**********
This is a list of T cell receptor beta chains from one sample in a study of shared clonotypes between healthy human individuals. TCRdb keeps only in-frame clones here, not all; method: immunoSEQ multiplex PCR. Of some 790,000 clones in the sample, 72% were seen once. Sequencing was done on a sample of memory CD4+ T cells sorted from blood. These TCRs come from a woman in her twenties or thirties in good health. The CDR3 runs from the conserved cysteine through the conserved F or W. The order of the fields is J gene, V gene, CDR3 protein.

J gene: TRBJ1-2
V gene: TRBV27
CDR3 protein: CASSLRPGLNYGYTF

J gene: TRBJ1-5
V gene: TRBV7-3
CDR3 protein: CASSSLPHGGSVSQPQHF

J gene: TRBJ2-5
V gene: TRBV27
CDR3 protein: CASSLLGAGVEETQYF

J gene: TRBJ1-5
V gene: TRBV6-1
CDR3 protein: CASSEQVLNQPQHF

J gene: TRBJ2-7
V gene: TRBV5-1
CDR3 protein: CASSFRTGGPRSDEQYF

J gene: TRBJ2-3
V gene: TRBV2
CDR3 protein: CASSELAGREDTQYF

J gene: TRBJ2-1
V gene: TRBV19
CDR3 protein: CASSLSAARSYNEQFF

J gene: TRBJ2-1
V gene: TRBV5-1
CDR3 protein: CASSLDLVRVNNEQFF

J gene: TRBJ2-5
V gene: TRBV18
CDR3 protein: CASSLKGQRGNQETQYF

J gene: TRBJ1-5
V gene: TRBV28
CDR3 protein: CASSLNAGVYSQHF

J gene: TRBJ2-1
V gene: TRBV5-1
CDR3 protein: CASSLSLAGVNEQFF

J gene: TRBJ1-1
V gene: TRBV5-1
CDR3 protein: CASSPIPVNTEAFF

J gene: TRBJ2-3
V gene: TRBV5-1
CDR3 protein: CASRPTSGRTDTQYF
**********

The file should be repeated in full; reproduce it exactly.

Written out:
This is a list of T cell receptor beta chains from one sample in a study of shared clonotypes between healthy human individuals. TCRdb keeps only in-frame clones here, not all; method: immunoSEQ multiplex PCR. Of some 790,000 clones in the sample, 72% were seen once. Sequencing was done on a sample of memory CD4+ T cells sorted from blood. These TCRs come from a woman in her twenties or thirties in good health. The CDR3 runs from the conserved cysteine through the conserved F or W. The order of the fields is J gene, V gene, CDR3 protein.

J gene: TRBJ1-2
V gene: TRBV27
CDR3 protein: CASSLRPGLNYGYTF

J gene: TRBJ1-5
V gene: TRBV7-3
CDR3 protein: CASSSLPHGGSVSQPQHF

J gene: TRBJ2-5
V gene: TRBV27
CDR3 protein: CASSLLGAGVEETQYF

J gene: TRBJ1-5
V gene: TRBV6-1
CDR3 protein: CASSEQVLNQPQHF

J gene: TRBJ2-7
V gene: TRBV5-1
CDR3 protein: CASSFRTGGPRSDEQYF

J gene: TRBJ2-3
V gene: TRBV2
CDR3 protein: CASSELAGREDTQYF

J gene: TRBJ2-1
V gene: TRBV19
CDR3 protein: CASSLSAARSYNEQFF

J gene: TRBJ2-1
V gene: TRBV5-1
CDR3 protein: CASSLDLVRVNNEQFF

J gene: TRBJ2-5
V gene: TRBV18
CDR3 protein: CASSLKGQRGNQETQYF

J gene: TRBJ1-5
V gene: TRBV28
CDR3 protein: CASSLNAGVYSQHF

J gene: TRBJ2-1
V gene: TRBV5-1
CDR3 protein: CASSLSLAGVNEQFF

J gene: TRBJ1-1
V gene: TRBV5-1
CDR3 protein: CASSPIPVNTEAFF

J gene: TRBJ2-3
V gene: TRBV5-1
CDR3 protein: CASRPTSGRTDTQYF